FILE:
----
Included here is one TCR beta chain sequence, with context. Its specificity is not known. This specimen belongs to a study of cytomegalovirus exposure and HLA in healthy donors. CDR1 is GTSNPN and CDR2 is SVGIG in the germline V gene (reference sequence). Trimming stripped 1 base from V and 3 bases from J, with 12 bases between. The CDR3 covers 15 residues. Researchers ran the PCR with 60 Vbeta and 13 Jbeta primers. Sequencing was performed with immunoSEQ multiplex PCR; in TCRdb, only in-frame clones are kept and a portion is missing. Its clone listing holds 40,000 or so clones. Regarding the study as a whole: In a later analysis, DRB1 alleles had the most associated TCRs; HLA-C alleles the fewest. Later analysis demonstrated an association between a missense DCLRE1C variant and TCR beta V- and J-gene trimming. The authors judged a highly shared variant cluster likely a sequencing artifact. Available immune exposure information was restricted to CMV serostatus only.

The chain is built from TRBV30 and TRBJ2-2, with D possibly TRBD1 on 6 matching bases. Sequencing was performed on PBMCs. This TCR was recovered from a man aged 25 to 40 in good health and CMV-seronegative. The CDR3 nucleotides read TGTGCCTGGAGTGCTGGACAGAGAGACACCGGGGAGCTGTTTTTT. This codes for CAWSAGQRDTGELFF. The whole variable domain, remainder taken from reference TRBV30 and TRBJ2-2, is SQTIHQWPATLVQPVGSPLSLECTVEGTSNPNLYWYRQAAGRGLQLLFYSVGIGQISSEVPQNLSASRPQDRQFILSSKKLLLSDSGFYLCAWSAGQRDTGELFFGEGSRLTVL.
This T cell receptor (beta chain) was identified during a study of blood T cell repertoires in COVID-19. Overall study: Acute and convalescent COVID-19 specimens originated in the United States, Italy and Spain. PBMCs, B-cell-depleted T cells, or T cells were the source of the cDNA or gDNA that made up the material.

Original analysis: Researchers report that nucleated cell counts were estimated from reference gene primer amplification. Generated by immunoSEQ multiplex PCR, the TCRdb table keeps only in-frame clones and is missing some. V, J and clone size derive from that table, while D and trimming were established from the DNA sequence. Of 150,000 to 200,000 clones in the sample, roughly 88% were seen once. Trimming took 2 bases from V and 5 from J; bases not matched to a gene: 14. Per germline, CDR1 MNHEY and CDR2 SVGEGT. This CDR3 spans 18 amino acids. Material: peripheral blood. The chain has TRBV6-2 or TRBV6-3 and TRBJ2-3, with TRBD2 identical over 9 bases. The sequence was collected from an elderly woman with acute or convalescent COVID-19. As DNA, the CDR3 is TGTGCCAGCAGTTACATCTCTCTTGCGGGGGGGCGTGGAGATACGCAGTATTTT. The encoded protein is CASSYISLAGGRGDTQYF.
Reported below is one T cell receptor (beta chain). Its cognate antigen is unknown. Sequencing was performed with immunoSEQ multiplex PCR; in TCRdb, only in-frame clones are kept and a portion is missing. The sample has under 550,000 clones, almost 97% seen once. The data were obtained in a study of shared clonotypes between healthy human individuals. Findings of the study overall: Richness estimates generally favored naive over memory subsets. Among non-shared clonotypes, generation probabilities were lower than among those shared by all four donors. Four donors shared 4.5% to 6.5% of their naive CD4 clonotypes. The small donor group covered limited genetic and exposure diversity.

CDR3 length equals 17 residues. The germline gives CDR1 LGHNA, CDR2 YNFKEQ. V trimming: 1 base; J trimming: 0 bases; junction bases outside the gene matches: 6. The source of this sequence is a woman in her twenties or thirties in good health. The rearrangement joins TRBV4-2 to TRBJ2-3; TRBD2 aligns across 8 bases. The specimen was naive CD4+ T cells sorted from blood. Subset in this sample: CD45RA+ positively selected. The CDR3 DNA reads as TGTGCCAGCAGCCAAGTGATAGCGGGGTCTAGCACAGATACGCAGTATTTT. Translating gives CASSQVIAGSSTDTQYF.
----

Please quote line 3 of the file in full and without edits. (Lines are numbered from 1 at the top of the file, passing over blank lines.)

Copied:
This T cell receptor (beta chain) was identified during a study of blood T cell repertoires in COVID-19. Overall study: Acute and convalescent COVID-19 specimens originated in the United States, Italy and Spain. PBMCs, B-cell-depleted T cells, or T cells were the source of the cDNA or gDNA that made up the material.